The Hemi will certainly motivate this Dart SW home from the supermarket before the ice cream starts to melt.

  9. angliagt

    Looks like a big Apricot to me –
    a really big,cool Apricot.

  10. Jimmy

    My favorite things about this car is the Hemi, Color, Price. Too bad it’s on the west coast.

  11. Troy s

    This has the element of surprise, be it driving or showing. The eye popping facial expressions once the hood is lifted, most would expect a 318 or maybe a later 340/360, but never an old 392 hemi. Never. Sure it could get up and scoot too and hopefully turn and stop without too much drama. Nothin’ but fun, right?­čś▒

    • Howard A

      If you heard this baby roll in, and if you’ve ever heard a vintage hemi, there would be no doubt in my mind what’s under the hood.

      • Troy s

        I don’t know, if I heard it rattling away with a nasty idle and heavy volume I’d be guessing a 413 or 426 wedge figuring someone built it as a period piece hot rod. But due to the size of the car it would seem more reasonable to have a smaller tweaked V8 like the ones I mentioned so I myself would be a bit taken to see the early hemi gleaming under the hood. Crazy machine indeed.

    • Ed P

      I would like to know how he squeezed that wide block hemi into an A body car.

      • PatrickM

        Very carefully.

  12. Doug

    Turning & stopping could be an issue – the original 392 Hemi was a VERY heavy engine !

    • Ed P

      And wide!

      • Craig

        Good thing the spark plugs are on the top of the motor, huh .

  13. hatofpork

    Beautiful build-I’d take this to Pasadena and look for little old ladies….

  14. olerascal

    Looks like majority of spendy stuff is done,
    so I’d say it’s well priced…tho’ limited market
    of folks who like wacky, over-the-top, oddballs,
    & have $20K to spend on a toy.

    Ride height looks adjusted to compensate for 215 lb heavier 392.
    (heavier than 273 used in that era Dart.)
    As much as was likely spent & as well done as it appears,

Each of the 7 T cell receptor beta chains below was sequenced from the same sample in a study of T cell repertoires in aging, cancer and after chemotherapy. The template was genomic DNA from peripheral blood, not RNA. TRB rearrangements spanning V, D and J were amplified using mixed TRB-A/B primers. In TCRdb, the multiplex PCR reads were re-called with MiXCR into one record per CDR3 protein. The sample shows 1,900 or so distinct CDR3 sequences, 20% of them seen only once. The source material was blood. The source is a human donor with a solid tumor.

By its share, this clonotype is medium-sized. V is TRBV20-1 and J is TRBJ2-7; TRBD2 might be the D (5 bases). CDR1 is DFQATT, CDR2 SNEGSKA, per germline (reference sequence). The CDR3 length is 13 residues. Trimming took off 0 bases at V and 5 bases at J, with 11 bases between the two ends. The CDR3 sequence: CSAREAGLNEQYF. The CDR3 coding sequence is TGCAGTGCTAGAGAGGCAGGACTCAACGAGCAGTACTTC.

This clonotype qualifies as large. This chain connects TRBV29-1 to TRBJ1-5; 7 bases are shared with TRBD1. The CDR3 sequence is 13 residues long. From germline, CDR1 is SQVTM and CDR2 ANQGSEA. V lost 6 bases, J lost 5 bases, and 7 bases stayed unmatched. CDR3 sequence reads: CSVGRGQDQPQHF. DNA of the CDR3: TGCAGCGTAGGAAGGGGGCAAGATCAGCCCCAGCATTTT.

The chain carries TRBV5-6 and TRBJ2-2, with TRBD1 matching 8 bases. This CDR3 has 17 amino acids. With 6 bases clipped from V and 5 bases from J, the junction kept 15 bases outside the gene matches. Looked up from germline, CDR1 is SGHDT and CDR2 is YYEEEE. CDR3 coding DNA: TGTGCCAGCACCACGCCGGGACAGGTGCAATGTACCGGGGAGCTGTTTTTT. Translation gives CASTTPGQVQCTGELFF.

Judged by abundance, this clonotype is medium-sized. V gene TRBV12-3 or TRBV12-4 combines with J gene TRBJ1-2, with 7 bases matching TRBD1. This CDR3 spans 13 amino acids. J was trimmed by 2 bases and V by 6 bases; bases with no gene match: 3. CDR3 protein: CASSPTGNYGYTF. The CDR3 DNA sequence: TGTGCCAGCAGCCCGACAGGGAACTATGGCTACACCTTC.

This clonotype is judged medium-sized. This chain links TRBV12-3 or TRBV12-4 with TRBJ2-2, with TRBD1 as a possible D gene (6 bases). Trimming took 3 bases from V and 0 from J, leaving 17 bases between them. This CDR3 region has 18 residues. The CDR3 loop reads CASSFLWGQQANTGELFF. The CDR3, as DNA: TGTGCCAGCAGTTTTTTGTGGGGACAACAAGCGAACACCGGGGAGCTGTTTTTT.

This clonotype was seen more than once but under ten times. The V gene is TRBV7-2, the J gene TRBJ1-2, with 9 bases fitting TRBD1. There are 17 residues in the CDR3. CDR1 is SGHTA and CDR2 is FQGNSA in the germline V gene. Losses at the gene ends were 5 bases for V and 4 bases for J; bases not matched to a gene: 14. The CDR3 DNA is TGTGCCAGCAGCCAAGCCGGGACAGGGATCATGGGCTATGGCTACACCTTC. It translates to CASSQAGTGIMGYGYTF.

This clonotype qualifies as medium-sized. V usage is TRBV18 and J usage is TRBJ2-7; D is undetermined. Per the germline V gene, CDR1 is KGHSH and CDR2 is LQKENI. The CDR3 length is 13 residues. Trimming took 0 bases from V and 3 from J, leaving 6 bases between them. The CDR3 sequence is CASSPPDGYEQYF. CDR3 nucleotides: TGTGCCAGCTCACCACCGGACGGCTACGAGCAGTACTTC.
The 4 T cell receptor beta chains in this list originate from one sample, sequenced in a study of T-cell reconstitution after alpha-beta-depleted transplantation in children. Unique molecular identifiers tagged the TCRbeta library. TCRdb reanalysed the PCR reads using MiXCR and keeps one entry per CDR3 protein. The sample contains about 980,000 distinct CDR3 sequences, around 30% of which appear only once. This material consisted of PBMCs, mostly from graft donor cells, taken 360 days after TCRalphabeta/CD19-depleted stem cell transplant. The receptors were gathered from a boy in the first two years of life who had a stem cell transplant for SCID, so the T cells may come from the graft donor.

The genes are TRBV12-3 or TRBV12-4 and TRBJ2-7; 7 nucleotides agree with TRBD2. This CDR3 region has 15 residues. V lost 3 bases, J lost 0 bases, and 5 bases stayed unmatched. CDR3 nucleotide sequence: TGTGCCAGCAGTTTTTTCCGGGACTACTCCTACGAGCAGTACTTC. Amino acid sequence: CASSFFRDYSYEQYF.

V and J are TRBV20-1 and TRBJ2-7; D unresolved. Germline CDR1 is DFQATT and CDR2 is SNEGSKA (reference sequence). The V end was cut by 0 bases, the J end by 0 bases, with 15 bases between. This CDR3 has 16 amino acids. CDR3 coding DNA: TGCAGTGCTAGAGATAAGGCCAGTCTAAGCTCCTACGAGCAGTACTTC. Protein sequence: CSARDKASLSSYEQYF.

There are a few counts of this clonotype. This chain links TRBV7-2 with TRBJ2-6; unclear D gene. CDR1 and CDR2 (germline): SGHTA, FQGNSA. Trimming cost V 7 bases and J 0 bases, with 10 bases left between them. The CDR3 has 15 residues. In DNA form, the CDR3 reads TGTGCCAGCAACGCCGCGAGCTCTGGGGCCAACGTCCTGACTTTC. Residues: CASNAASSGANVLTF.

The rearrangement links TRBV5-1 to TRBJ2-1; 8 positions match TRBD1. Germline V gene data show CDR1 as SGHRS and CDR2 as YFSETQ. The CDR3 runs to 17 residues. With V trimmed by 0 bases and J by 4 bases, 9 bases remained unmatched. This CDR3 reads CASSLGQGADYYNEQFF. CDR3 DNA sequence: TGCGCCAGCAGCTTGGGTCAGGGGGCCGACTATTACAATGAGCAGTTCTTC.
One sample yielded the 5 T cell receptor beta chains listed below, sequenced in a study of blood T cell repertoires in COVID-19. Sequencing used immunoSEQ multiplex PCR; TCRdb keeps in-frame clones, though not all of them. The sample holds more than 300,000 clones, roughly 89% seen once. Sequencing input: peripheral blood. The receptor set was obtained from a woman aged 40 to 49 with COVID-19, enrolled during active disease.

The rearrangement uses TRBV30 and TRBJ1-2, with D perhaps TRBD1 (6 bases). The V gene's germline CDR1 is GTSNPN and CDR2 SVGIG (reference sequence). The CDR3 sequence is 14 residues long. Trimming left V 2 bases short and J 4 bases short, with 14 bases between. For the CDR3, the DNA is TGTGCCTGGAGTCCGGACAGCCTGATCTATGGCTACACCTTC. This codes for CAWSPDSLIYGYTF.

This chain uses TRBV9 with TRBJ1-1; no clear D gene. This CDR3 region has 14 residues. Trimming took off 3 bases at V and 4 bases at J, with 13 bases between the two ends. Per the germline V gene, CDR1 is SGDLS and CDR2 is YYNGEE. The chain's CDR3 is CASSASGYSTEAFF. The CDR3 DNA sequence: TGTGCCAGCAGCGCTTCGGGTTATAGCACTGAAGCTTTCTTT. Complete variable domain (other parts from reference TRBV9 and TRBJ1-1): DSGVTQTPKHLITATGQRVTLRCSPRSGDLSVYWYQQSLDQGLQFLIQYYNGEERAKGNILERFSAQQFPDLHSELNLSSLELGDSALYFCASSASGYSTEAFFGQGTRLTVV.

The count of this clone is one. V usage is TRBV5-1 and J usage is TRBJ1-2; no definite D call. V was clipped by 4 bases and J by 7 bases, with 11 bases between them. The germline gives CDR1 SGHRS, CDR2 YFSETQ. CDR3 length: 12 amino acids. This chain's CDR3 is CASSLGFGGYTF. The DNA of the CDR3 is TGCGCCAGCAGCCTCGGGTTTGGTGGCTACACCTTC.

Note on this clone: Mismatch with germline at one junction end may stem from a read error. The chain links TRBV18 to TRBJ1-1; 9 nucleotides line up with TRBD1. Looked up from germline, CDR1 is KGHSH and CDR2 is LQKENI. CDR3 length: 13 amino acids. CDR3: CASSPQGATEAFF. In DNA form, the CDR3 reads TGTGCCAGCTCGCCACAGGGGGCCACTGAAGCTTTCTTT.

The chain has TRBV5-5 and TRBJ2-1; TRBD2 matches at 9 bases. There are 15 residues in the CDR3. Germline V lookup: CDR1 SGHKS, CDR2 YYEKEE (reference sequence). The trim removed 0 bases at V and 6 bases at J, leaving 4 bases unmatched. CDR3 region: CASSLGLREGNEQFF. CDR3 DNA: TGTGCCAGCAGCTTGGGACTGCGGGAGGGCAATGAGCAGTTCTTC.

seems logical the builder upgraded brakes as well.
    If not, upgrading would be relatively pennies.

    • dweezilaz

      And especially considering a V8 wasn’t even offered in 63. Much work must have been done to the front suspension.

  15. Curly Bill

    The push buttons simply select the gears as required. They have absolutely nothing to do with the strength or durability of the transmission.

    • Ed P

      The 64’s were the last year for push buttons. The 65 cars used the same transmissions with a conventional shift lever.

      • Bill McCoskey

        The ’65 cars had to conform to the new DOT rules for common controls for stuff like trans shifters. Since Chrysler was the only one without the normal lever shifter for the automatics, they had to make the change. So MoPaR simply ran the shifter cable up to the new shift lever on the column, because they were planning on an all new Torqueflite trans for 1966 [the 727] The 65’s were the only year with both cable shift and column lever shifter.

      • Howard

        The 727 was introduced in 1962, and was used behind all of the bigger V8’s, including the max wedges. In 65 it used a conventional shifter instead of the push buttons, but could still be retrofitted to the older cars with the pushbuttons. In 66 they changed the shifting mechanism on trans altogether, but everything else remained the same.

  16. wuzjeepnowsaab

    Wow. That is one well done rod.

    Everything from the seats to the paint to that tire smoking hemi. Get it to stop as fast as it goes and this is a winner for sure!

  17. Brent

    Has anybody else noticed the tiny little master cylinder BEHIND the valve cover? This thing is either a full time- wench it on- push it off- trailer queen or a death trap.

    • dweezilaz

      Brent, that master cylinder looks identical to the one on my 63 Valiant Signet. Un- boosted steering or brakes and a Slant Six with three on the tree.

      • Ed P

        A booster may not fit. It looks awfully tight in there.

    • PatrickM

      Yeah, needs lots of brake work.

  18. cold340t

    From my experience with Darts 68-70’s. It would seem that the steering column isn’t connected. As even with a 340 small block, header/steering linkage clearance is an issue. That beautiful Huge 392 takes up way more space. Bet this “runs great” but can’t be driven yet. Anyone know if it drives?